You won’t be surprised I first heard about this book from a review in Fortean Times.
Review: The Fortean Influence on Science Fiction: Charles Fort and the Evolution of the Genre, Tanner F. Boyle, 2020.
The price for the Kindle edition — $27.99 – was ridiculous. (Evidently, McFarland and other academic publishers think there are no non-academics who want to read their books.)
I’ve known about Charles Fort and his relationship to science fiction for 40 years since encountering Brian Ash’s The Visual Encyclopedia of Science Fiction and Robert Holdstock’s Encyclopedia of Science Fiction. I’ve read Charles Forts four famous books. I’ve read Damon Knight’s and Jim Steinmeyer’s biographies of Charles Fort. I sought out the blatantly Fortean science fiction novels: Eric Frank Russell’s Sinister Barrier and Dreadful Sanctuary and James Blish’s Jack of Eagles. I’ve long known about the Fortean influence on Arthur C. Clarke. I’ve subscribed to Fortean Times for decades.
Was Boyle going to tell me anything I didn’t know?
Charles Fort was the father of what Boyle calls “maybe fiction” – all those “occult” and paranormal studies and personal accounts, all the hidden (and usually ancient) histories, and UFO abduction stories we’ve heard of, authors like Graham Hancock, Richard Shaver, and Whitley Streiber whose accounts we either believe, judge as innocent mistakes, or regard as works of insanity. These are tales we are asked to believe whether couched as academic works or autobiography.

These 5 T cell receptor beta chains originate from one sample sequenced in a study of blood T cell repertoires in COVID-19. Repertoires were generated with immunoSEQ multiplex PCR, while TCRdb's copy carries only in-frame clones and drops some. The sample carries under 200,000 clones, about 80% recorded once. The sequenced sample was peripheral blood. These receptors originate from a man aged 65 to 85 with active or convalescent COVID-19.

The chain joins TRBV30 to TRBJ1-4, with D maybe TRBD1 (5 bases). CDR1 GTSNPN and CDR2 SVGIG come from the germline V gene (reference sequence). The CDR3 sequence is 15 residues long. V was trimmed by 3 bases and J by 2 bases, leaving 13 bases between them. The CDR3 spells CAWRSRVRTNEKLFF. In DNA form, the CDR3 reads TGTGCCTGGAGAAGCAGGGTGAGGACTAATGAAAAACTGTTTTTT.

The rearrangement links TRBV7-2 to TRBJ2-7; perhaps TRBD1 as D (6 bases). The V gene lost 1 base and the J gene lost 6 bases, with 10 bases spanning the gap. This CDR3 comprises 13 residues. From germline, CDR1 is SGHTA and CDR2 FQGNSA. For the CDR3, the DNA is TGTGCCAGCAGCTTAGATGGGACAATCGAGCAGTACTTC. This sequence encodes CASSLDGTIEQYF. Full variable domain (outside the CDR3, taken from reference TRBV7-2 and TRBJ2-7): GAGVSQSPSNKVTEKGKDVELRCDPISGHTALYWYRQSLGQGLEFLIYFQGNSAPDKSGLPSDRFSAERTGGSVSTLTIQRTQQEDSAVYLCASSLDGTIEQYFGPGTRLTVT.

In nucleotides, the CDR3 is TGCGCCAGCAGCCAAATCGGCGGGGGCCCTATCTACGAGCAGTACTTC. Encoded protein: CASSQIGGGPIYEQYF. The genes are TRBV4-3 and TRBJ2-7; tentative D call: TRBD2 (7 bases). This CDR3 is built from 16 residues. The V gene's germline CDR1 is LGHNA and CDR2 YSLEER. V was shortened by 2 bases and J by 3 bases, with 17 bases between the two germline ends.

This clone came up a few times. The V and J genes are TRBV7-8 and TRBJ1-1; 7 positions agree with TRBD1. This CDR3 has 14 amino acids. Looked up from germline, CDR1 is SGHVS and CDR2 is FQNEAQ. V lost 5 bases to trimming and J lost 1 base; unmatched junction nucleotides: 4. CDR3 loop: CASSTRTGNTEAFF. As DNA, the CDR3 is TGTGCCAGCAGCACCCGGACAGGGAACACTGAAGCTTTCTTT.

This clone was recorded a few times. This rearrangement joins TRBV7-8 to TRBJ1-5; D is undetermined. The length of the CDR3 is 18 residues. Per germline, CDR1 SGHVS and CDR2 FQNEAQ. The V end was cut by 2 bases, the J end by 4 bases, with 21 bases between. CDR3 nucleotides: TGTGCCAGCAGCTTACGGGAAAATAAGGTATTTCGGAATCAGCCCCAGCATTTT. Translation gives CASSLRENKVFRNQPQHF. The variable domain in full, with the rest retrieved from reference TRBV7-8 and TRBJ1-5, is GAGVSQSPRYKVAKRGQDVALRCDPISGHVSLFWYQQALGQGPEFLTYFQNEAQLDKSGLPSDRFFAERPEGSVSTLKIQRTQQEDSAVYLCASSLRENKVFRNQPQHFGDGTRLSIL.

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Looking back in my posts after posting a review of volume six in this series, I see I hadn’t posted anything on volume one. I suspect that’s because, for whatever reason, I didn’t make notes on the last story in the book.
That makes this a …
Low Res Scan: The Collected Stories of Robert Silverberg, Volume One: To Be Continued, ed. Robert Silverberg, 2006.
“Introduction” — An interesting introduction to this, the first volume in what Silverberg says is the third attempt to collect his stories. Silverberg continues to amaze me with his prolificness while not working weekends and while in college. Here he casually mentions all the stories, as a professional writer (not working weekends but while in college), he sold in the years 1953-58. He says that he will let his mediocre sports and mystery stories languish. Silverberg is unapologetic about being a hack to fund sf projects he did care about. It was only years later that he discovered that the writers he admired, Fritz Leiber, Ray Bradbury, and Theodore Sturgeon weren’t supporting themselves by in the same way. Leiber had an editorial job. Bradbury sold to the high paying slicks. Sturgeon simply lived near starvation — which Silverberg decidedly didn’t. However, he is happy to reprint his early pulp stories which he thinks show compentency and that he has affection for.
“Gorgon Planet” — Silverberg justly points out that this, his first professional sale, is nothing special. But it is pretty good for an eighteen year old, and he’s right in showing that he had an early command of effectively linking exposition and dialogue. The plot itself is a lackluster retelling of the Perseus-Medusa myth in a sf context. Continue reading →
Not being given to hyperbole, let me define exactly what I mean.
I’m not talking about books I just liked a lot.
I’m not talking about books that I was exposed to so young that they didn’t change my beliefs or interests however much they shaped me.
I’m not talking about books that deepened an already nascent interest.
These are books that changed the direction of my life. The change was not a gentle, unrecognized pushing of my life along a new vector. These books were violent nudges. Continue reading →